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Informant Opens Up About Using Secret Camera To Put Chicago Mobsters In Jail

(CBS) -- For years, he was an informant spilling the secrets of the Chicago mob to the FBI. Now for the first time he's going on camera to talk about the dangers of his life undercover.

CBS 2's Mike Parker reports on the story of Red Wemette.

"I was told by some people at the time, they put a million dollar contract on my head," he said.

Wemette is talking on camera for the first time about his years as a paid FBI informant against the Chicago mob, or "The Outfit" as it is known.

He was an Old Town porn dealer who set up a secret video camera in his apartment to record bad guys like Frank "The German" Schweihs, shaking him down for protection money.

"I was fed up with these people literally getting away with murder," Wemette said. "They were killing people and getting away with it."

He recorded Schweihs on tape saying that if he pays, he'll be protected.

"There is no one has the right to come in and **** in our domain," Schweihs said. "I don't give a **** who the *** it is, if it's Al Capone's brother and he comes back reincarnated."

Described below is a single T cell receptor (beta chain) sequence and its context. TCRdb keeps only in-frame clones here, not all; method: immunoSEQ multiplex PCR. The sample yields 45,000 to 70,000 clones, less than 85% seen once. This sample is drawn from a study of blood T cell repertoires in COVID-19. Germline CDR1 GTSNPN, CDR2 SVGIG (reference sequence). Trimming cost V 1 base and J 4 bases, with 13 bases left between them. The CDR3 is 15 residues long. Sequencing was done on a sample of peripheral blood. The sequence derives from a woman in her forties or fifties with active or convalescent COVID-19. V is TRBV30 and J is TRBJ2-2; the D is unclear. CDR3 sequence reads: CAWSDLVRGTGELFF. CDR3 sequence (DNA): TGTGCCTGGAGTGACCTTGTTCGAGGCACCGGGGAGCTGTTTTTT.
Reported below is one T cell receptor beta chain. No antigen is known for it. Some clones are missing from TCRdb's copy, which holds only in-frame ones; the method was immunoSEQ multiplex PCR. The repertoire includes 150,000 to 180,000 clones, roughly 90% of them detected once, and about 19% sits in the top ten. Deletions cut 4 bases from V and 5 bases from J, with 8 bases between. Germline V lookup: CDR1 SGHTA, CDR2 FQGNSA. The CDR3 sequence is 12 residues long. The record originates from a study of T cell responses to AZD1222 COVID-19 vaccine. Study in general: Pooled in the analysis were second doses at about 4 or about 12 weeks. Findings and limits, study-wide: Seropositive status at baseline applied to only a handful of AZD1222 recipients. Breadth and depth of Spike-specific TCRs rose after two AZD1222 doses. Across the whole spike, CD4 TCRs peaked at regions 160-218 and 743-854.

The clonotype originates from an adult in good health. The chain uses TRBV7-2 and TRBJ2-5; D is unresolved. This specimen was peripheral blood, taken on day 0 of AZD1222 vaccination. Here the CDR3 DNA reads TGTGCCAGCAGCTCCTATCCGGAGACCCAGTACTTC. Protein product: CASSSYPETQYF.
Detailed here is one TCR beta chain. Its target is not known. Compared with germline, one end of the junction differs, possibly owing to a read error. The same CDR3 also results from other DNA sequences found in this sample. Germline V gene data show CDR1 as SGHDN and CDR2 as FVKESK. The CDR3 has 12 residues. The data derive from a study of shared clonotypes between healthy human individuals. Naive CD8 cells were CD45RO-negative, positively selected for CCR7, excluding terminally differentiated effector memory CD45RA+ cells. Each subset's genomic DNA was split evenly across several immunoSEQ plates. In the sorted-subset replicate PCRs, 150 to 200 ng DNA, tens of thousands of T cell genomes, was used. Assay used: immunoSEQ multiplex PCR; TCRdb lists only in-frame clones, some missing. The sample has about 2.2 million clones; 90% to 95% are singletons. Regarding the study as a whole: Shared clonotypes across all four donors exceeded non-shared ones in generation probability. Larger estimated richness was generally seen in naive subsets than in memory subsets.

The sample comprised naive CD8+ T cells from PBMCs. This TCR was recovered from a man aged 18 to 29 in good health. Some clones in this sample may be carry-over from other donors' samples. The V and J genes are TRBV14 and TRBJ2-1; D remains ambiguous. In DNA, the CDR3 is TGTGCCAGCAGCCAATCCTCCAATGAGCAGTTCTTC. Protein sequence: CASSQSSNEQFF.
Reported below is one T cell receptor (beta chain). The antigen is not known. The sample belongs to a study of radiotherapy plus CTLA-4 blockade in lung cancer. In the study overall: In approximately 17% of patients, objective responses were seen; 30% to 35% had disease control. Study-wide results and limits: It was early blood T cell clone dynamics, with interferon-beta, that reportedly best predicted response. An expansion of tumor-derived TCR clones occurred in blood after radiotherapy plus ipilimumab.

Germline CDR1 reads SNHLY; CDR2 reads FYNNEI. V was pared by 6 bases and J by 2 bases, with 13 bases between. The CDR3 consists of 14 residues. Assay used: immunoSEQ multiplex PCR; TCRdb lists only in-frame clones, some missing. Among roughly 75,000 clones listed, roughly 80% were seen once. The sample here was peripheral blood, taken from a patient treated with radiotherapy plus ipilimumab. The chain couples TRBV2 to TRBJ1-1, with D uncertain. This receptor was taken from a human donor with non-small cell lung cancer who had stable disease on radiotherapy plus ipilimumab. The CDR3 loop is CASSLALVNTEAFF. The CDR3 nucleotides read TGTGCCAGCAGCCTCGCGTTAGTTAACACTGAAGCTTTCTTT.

Wemette had reason to fear Schweihs.

"He used to tell me about all the hits he did," Wemette said.

Retired CBS 2 News mob reporter John Drummond says, "There's no question about it, he would have killed Red Wemette."

Schweihs was convicted of extortion.

Enter another very bad actor into the saga of Red Wemette. His name is Kenneth Hansen.

In 1968, as Wemette and Hansen shared a bottle of scotch, Hansen revealed to his friend that he was responsible for one of Chicago's most heinous crime, the 1955 strangulation murders of three young boys, John Schuessler , his brother Anton and Robert Peterson.

"He was intoxicated and he said, 'I came that close to getting caught,'" Wemette said.

He later fingered Hansen in court. Twenty-six years later Hansen was convicted.

Wemette said it took long because the FBI told him not to go to the authorities.

"I probably could have taken it on my own to do it," he said.

So why then is Red Wemette suddenly willing to go on camera to talk about his exploits? As you might expect, he's written a book and it appears he'll have to go out in public to sell it.

He says he no longer fears retribution from the mob.

Kenneth Hansen died behind bars at the Pontiac Correctional Center in 2007.

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